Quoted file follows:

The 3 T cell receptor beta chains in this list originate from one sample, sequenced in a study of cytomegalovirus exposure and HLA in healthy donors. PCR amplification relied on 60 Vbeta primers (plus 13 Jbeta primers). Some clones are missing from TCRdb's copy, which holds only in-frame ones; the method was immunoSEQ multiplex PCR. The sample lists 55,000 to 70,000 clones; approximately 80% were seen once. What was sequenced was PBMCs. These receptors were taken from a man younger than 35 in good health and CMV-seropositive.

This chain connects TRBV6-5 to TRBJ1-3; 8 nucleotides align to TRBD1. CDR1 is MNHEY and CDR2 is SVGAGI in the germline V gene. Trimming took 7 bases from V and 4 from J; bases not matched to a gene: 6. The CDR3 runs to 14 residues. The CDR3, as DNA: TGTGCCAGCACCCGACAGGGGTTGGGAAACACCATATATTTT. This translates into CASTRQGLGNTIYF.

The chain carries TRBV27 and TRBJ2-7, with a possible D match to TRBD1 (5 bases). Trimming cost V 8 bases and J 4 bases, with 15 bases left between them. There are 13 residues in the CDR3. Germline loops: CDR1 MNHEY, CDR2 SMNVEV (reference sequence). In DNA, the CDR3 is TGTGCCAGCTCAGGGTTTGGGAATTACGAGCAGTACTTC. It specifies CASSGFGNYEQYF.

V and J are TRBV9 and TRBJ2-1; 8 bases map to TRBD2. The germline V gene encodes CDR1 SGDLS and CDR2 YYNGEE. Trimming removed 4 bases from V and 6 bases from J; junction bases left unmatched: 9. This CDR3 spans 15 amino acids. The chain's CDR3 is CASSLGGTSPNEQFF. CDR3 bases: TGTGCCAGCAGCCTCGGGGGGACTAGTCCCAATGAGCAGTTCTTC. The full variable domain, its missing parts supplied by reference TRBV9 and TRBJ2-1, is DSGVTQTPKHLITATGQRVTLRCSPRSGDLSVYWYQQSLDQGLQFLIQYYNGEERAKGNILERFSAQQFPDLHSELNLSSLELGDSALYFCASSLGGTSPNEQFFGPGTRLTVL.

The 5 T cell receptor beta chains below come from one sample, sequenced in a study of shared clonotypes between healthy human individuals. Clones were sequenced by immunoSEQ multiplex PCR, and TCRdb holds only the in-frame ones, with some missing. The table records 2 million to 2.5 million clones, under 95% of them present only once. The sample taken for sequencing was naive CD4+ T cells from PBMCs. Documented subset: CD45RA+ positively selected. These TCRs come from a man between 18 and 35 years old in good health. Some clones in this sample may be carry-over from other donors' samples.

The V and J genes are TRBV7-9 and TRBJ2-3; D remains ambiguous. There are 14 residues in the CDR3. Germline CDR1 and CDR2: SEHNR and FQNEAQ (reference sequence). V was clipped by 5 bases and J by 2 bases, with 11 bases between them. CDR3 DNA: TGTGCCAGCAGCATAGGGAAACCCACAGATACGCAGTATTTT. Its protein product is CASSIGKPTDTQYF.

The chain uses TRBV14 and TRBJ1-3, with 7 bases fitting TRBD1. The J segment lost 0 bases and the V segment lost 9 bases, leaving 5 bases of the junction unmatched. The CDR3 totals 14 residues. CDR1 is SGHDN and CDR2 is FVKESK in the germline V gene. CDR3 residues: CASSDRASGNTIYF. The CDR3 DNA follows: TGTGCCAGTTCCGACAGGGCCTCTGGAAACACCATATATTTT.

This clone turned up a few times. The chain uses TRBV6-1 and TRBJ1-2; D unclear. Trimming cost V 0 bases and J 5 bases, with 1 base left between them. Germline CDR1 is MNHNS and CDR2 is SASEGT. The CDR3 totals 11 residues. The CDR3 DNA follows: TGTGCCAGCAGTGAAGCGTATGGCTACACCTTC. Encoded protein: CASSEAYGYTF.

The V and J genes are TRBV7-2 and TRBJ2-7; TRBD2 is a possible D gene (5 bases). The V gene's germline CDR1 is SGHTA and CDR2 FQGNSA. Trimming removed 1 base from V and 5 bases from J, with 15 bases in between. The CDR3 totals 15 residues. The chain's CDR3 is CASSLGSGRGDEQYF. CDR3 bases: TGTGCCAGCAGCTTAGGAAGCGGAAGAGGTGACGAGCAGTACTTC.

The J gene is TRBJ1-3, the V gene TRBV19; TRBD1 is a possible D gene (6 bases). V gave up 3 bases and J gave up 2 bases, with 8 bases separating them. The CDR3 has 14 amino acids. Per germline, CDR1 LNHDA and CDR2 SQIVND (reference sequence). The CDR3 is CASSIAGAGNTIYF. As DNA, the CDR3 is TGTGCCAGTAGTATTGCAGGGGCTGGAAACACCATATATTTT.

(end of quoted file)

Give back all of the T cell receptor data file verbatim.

The 3 T cell receptor beta chains in this list originate from one sample, sequenced in a study of cytomegalovirus exposure and HLA in healthy donors. PCR amplification relied on 60 Vbeta primers (plus 13 Jbeta primers). Some clones are missing from TCRdb's copy, which holds only in-frame ones; the method was immunoSEQ multiplex PCR. The sample lists 55,000 to 70,000 clones; approximately 80% were seen once. What was sequenced was PBMCs. These receptors were taken from a man younger than 35 in good health and CMV-seropositive.

This chain connects TRBV6-5 to TRBJ1-3; 8 nucleotides align to TRBD1. CDR1 is MNHEY and CDR2 is SVGAGI in the germline V gene. Trimming took 7 bases from V and 4 from J; bases not matched to a gene: 6. The CDR3 runs to 14 residues. The CDR3, as DNA: TGTGCCAGCACCCGACAGGGGTTGGGAAACACCATATATTTT. This translates into CASTRQGLGNTIYF.

The chain carries TRBV27 and TRBJ2-7, with a possible D match to TRBD1 (5 bases). Trimming cost V 8 bases and J 4 bases, with 15 bases left between them. There are 13 residues in the CDR3. Germline loops: CDR1 MNHEY, CDR2 SMNVEV (reference sequence). In DNA, the CDR3 is TGTGCCAGCTCAGGGTTTGGGAATTACGAGCAGTACTTC. It specifies CASSGFGNYEQYF.

V and J are TRBV9 and TRBJ2-1; 8 bases map to TRBD2. The germline V gene encodes CDR1 SGDLS and CDR2 YYNGEE. Trimming removed 4 bases from V and 6 bases from J; junction bases left unmatched: 9. This CDR3 spans 15 amino acids. The chain's CDR3 is CASSLGGTSPNEQFF. CDR3 bases: TGTGCCAGCAGCCTCGGGGGGACTAGTCCCAATGAGCAGTTCTTC. The full variable domain, its missing parts supplied by reference TRBV9 and TRBJ2-1, is DSGVTQTPKHLITATGQRVTLRCSPRSGDLSVYWYQQSLDQGLQFLIQYYNGEERAKGNILERFSAQQFPDLHSELNLSSLELGDSALYFCASSLGGTSPNEQFFGPGTRLTVL.

The 5 T cell receptor beta chains below come from one sample, sequenced in a study of shared clonotypes between healthy human individuals. Clones were sequenced by immunoSEQ multiplex PCR, and TCRdb holds only the in-frame ones, with some missing. The table records 2 million to 2.5 million clones, under 95% of them present only once. The sample taken for sequencing was naive CD4+ T cells from PBMCs. Documented subset: CD45RA+ positively selected. These TCRs come from a man between 18 and 35 years old in good health. Some clones in this sample may be carry-over from other donors' samples.

The V and J genes are TRBV7-9 and TRBJ2-3; D remains ambiguous. There are 14 residues in the CDR3. Germline CDR1 and CDR2: SEHNR and FQNEAQ (reference sequence). V was clipped by 5 bases and J by 2 bases, with 11 bases between them. CDR3 DNA: TGTGCCAGCAGCATAGGGAAACCCACAGATACGCAGTATTTT. Its protein product is CASSIGKPTDTQYF.

The chain uses TRBV14 and TRBJ1-3, with 7 bases fitting TRBD1. The J segment lost 0 bases and the V segment lost 9 bases, leaving 5 bases of the junction unmatched. The CDR3 totals 14 residues. CDR1 is SGHDN and CDR2 is FVKESK in the germline V gene. CDR3 residues: CASSDRASGNTIYF. The CDR3 DNA follows: TGTGCCAGTTCCGACAGGGCCTCTGGAAACACCATATATTTT.

This clone turned up a few times. The chain uses TRBV6-1 and TRBJ1-2; D unclear. Trimming cost V 0 bases and J 5 bases, with 1 base left between them. Germline CDR1 is MNHNS and CDR2 is SASEGT. The CDR3 totals 11 residues. The CDR3 DNA follows: TGTGCCAGCAGTGAAGCGTATGGCTACACCTTC. Encoded protein: CASSEAYGYTF.

The V and J genes are TRBV7-2 and TRBJ2-7; TRBD2 is a possible D gene (5 bases). The V gene's germline CDR1 is SGHTA and CDR2 FQGNSA. Trimming removed 1 base from V and 5 bases from J, with 15 bases in between. The CDR3 totals 15 residues. The chain's CDR3 is CASSLGSGRGDEQYF. CDR3 bases: TGTGCCAGCAGCTTAGGAAGCGGAAGAGGTGACGAGCAGTACTTC.

The J gene is TRBJ1-3, the V gene TRBV19; TRBD1 is a possible D gene (6 bases). V gave up 3 bases and J gave up 2 bases, with 8 bases separating them. The CDR3 has 14 amino acids. Per germline, CDR1 LNHDA and CDR2 SQIVND (reference sequence). The CDR3 is CASSIAGAGNTIYF. As DNA, the CDR3 is TGTGCCAGTAGTATTGCAGGGGCTGGAAACACCATATATTTT.